NEW DELHI :
Enforcing a ban on cryptocurrencies is very difficult, given the nature of blockchain, which is the underlying technology for it, industry experts said. This comes amid reports that the government is likely to bring cryptocurrencies under the oversight of local regulators.
First, cryptocurrencies exist in the digital space and outside the purview of governments. This means that though a government can ban exchanges from operating and stop companies from listing new coins, it cannot stop users from buying/selling cryptocurrencies.
Second, people used to trade in cryptocurrencies much before exchanges were launched in India around 2016, as Naimish Sanghvi, founder of a crypto media outlet CoinCrunch, pointed out. At that time, cyrpto enthusiasts and buyers would turn to peer-to-peer (P2P) exchanges that are not based in India.
The government could introduce a Bill to ban these websites within India, but the implementation would be as effective as the ban on porn, Sanghvi said.
Further, P2P trading does not require crypto exchanges. A hawala-like system can continue irrespective of what a Bill dictates, Sanghvi and others in the industry noted. Cryptocurrencies can be transferred from one user to another through pen drives, too, which is how many trades used to happen before 2016.
Even on P2P exchanges, the exchange often holds the cash in crypto, while the two parties meet in person and transfer crypto to each other, he said.
“Barter is not illegal in India and it is tough to track it as well. If I’m giving you flour in exchange for rice, I don’t have to do KYC (know your customer) or anything,” said Anoush Bhasin, who works with many crypto projects and investors. “I can easily find somebody who has bitcoin and send him money from my bank for a barter transaction. That is going to be very difficult to crack down.”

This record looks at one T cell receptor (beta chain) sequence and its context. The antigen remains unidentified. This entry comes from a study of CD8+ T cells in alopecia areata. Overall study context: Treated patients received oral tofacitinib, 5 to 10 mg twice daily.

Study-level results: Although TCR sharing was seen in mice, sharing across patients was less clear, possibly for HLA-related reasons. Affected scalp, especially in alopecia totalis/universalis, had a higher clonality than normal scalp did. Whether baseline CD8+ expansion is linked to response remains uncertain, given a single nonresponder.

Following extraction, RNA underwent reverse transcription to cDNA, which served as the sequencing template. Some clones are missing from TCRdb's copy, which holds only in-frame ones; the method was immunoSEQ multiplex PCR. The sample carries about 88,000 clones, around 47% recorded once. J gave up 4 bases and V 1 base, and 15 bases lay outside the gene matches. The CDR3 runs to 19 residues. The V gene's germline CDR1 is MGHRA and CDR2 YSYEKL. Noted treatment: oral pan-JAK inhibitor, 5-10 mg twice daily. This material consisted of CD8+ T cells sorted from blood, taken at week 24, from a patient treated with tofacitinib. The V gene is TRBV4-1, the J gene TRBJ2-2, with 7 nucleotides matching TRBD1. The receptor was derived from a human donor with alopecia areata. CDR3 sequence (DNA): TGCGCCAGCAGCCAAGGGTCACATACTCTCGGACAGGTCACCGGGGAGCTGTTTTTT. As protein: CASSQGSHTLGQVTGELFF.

Traceability is another issue that is not easy to address with a ban on cryptocurrencies.
Centralized exchanges operating in India such as WazirX and Coinswitch provide the so-called ‘custodial wallet’. This means that all the crypto is actually held in a central wallet in the trader’s name and can be tracked by both the company and governments.
Non-custodial wallets, however, cannot be tracked by any authority as they are almost always anonymous. A transfer of crypto from a non-custodial wallet to another happens over the internet, without a third party. Even if crypto exchanges are banned, users can transfer their holdings to a non-custodial wallet such as Metamask or Ronin and transfer cryptocurrencies among each other. The fiat equivalent of this can be transferred in cash or people could use bank transfers.
“The only thing you need for crypto to run is the internet and a wallet,” Bhasin said. “You don’t need an exchange to have a wallet. There are so many apps on Apple and Google’s Play Store, which will sit on your devices. It is going to be very difficult for a government to identify a non-custodial wallet, even if they were to come up with regulations to stop exchanges,” he said.
Transfers like these ideally require the internet. However, there are solutions to circumvent even that. Canada-based Blockstream sells a product called Blockstream Satellite, which allows people to add base stations and connect to the bitcoin network without being connected to the internet. It is meant for miners and really serious players, but is a good example of just how difficult it is to ban cryptocurrencies.
A person can sell crypto anywhere, unlike equity and stock, according to Bhasin. So, most people will also find liquidity overseas. A wallet made on Metamask operates across borders and crypto can also be moved from exchanges such as WazirX to Metamask.
That said, a ban could affect retail investors who do not quite understand the technology behind crypto. It could also spell trouble for crypto exchanges operating in India.
Crypto exchanges will have to return the money they hold for these investors, said Anirudh Rastogi, founder of law firm Ikkigai Law, which represents many crypto firms. “A ban will lead to criminal liability only if the new bill specifically provides for it. If you look at the 2019 draft, which was the only draft ever issued to the public, it does mention criminal liability,” he said.
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